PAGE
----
For the past three years, Elisha Barno had watched from behind as Dominic Ondoro won the Twin Cities Marathon. A four-time Grandma’s Marathon champion, Barno wanted nothing more than to complete a Minnesota double, but three runner-up finishes to his friend made him wonder if it was ever going to happen.

So it was not surprising that Barno’s eyes welled up when he finally got the view he longed for Sunday, cruising down John Ireland Boulevard with nothing in his sights except the outstretched tape awaiting the winner. The Kenyan earned his first Twin Cities Marathon victory in 2 hours, 11 minutes, 58 seconds, besting countryman Boniface Kongin by 14 seconds. On a day that was a little chilly for his liking, Barno waited until Mile 25 to make his move, confidently striding away from Kongin to take the winner’s purse of $7,500.

The women’s race also got a new champion, as Sinke Biyadgilgn of Ethiopia broke Jane Kibii’s two-year streak atop the podium. While Kibii faltered late in the race and finished fifth, Ondoro did not return to defend his title this year, opening the door for Barno to realize his long-held ambition.

“I came down the hill, and I felt very happy,” said Barno, 33, who has won Grandma’s Marathon in each of the past four years. “I felt like I want to cry. To be a champion is not easy.”

A total of 6,800 runners finished the 26.2-mile course from downtown Minneapolis to the State Capitol in St. Paul. Biyadgilgn, 23, was something of a surprise in the women’s race. She won in 2:33:04, six seconds faster than 2015 champion Serkalem Abrha of Ethiopia and seven minutes swifter than Tierney Wolfgram, a 15-year-old from Woodbury who finished sixth in a smashing marathon debut.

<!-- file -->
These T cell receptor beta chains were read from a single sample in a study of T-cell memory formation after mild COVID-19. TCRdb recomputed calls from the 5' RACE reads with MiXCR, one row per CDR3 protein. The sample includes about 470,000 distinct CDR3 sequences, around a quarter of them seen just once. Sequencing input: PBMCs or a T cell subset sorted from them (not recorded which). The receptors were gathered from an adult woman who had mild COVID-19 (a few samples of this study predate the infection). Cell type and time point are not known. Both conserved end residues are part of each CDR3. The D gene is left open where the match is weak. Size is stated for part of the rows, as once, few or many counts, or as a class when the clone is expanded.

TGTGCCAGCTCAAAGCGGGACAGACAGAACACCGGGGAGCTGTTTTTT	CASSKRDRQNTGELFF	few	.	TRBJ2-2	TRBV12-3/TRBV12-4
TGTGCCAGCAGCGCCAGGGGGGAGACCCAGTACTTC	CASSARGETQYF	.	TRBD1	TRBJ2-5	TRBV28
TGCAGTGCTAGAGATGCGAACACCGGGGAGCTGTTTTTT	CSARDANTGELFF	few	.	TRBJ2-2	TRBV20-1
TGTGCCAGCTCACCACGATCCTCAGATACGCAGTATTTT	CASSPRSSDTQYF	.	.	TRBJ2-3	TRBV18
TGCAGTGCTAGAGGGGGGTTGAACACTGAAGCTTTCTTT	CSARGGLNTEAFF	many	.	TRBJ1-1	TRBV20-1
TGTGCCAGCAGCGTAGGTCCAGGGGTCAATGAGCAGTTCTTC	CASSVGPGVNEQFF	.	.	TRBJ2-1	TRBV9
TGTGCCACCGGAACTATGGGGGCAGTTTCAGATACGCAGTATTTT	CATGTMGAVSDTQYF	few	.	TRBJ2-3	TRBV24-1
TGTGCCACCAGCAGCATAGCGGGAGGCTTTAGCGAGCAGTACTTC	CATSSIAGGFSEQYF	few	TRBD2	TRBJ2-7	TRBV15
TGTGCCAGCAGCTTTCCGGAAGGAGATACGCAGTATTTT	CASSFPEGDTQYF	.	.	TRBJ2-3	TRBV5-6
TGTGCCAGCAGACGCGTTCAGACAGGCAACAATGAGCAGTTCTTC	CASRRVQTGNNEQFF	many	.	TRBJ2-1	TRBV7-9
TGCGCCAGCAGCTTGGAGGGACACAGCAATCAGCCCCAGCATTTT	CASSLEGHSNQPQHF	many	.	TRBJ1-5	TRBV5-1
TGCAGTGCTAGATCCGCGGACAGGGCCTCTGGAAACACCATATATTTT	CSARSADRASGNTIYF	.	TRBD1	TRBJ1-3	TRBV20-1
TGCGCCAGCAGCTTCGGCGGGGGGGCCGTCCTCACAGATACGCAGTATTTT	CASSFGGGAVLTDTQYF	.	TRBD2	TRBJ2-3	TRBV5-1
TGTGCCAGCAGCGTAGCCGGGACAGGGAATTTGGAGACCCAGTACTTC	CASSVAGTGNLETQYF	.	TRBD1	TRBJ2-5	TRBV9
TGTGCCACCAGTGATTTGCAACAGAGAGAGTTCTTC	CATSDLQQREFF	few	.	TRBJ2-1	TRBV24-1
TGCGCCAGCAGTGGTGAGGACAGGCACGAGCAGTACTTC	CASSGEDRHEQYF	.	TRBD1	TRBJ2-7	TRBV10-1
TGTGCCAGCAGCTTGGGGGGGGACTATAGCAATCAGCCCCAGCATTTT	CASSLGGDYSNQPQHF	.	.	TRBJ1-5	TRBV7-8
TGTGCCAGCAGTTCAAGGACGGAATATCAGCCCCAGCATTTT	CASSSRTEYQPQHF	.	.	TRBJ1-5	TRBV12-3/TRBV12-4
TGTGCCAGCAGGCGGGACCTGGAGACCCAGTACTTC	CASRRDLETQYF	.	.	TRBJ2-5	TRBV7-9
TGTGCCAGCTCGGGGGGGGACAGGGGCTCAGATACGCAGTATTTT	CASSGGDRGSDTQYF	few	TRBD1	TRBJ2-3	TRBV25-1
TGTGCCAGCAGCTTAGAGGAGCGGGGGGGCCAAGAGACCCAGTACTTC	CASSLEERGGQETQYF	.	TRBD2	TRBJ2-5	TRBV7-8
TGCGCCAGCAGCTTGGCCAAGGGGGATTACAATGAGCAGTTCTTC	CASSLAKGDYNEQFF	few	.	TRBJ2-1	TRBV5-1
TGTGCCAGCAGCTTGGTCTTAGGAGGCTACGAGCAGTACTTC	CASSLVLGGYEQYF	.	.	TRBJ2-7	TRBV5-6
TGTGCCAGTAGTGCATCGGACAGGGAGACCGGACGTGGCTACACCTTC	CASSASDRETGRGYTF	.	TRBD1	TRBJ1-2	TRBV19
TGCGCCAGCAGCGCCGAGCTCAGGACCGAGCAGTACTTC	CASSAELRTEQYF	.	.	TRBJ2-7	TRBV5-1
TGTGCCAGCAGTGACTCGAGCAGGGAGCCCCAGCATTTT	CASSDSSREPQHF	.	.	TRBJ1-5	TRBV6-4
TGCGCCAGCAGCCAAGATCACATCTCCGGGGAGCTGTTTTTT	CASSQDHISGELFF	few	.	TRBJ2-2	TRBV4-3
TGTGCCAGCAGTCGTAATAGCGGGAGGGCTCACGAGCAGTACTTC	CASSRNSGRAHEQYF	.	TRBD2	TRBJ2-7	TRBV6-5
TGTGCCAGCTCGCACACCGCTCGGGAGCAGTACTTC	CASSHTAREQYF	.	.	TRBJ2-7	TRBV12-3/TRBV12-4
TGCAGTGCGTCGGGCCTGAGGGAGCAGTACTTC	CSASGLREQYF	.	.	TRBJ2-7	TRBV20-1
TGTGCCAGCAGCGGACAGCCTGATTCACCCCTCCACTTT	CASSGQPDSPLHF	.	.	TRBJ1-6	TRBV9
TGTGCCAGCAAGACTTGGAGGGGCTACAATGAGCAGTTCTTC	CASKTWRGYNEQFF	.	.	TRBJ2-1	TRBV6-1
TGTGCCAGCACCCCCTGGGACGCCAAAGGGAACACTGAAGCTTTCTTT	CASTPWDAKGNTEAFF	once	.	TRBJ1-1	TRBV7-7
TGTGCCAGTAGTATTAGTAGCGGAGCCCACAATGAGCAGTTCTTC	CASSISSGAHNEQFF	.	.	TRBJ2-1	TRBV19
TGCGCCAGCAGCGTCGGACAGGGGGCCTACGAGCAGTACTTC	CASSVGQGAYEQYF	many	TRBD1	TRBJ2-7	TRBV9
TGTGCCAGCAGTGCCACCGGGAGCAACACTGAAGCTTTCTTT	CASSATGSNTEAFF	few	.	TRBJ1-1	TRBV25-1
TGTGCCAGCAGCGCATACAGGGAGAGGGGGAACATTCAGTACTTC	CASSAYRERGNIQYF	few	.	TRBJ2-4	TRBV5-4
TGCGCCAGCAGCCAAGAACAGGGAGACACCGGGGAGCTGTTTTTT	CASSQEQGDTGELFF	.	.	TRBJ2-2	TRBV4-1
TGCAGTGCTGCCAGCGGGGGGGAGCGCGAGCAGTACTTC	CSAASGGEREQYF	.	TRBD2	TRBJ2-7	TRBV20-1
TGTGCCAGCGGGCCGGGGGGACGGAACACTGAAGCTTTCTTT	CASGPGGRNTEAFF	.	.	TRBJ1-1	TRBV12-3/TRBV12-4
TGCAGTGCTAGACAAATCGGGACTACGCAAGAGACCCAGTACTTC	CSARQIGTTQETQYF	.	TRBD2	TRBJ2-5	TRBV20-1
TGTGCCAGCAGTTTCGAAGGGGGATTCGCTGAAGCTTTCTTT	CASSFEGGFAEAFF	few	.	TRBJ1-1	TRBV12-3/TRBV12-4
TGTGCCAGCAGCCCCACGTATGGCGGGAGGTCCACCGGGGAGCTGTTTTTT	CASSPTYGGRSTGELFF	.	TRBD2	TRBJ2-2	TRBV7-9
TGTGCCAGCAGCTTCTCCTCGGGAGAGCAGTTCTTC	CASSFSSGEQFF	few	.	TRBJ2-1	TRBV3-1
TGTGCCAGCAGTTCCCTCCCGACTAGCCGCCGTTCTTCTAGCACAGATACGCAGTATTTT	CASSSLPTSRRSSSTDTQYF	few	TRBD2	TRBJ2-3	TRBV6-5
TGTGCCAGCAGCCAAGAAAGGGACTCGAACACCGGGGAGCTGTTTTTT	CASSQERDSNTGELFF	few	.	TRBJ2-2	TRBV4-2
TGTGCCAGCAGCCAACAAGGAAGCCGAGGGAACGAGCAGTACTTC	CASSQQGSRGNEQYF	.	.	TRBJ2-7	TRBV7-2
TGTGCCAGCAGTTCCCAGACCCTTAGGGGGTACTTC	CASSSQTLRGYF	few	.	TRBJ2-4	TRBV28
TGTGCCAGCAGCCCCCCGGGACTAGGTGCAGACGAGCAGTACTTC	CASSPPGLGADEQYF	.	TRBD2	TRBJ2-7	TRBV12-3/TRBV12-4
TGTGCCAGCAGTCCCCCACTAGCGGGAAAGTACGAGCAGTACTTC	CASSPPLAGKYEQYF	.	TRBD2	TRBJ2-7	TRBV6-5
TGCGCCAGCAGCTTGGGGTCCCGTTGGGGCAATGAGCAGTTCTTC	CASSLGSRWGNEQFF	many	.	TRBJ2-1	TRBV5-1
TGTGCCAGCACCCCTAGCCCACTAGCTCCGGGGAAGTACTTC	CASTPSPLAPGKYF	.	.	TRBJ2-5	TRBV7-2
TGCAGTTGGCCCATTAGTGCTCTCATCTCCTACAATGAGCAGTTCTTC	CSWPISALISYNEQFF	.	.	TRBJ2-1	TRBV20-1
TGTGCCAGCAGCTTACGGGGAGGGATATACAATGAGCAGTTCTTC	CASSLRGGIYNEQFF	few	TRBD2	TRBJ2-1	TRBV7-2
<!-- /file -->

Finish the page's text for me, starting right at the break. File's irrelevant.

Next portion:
After winning Grandma’s for the fourth consecutive time in June, Barno rested for a week before resuming training at his base in Santa Fe, N.M. He entered Sunday’s race feeling strong and fit.

With heavy clouds holding temperatures in the mid-40s, Barno hoped to come close to the 2:10:06 he ran at Grandma’s. His winning time Sunday was about three minutes off the course record of 2:08:51 set by Ondoro in 2016, when Barno clocked the third-fastest time in Twin Cities Marathon history. This race, though, was simply about being the first runner across the line.

By the time the field reached Lake of the Isles, six men — including Kongin, Barno and Boaz Kipyego — set the pace. That group increased its cushion to more than a minute and a half over the chase pack at the halfway point along the eastern shore of Lake Nokomis.

The leaders gradually dwindled to three, as Barno felt his confidence grow. “I decided then to run my own race, at my own pace,” Barno said. “I was trying to push Boniface, but he was very strong.”

Barno, though, was stronger. After those two dropped Kipyego on their way down Summit Avenue, Barno made his final surge. “It was near the church,” Kongin said, referring to the Cathedral of St. Paul. “I was not able to keep up.”

Wolfgram jumped out to a 30-second lead early in the women’s race, before Biyadgilgn, Abrha, Kibii and two-time Grandma’s champ Sarah Kiptoo reeled her in and took command. Kibii dropped back on the steep grade at Mile 21, and Biyadgilgn outdueled her last two rivals to earn her first marathon victory.

“I’m not good at hills,” said Kiptoo, who placed third. “[Biyadgilgn and Abrha] ran very well [Sunday].”

So did Barno, who has begun to feel very much at home in Minnesota.

“I like it here,” he said. “I run well here. The people are cheering, the kids are very happy. You get energy from that.

“And now, I am very happy, because I am a champion.”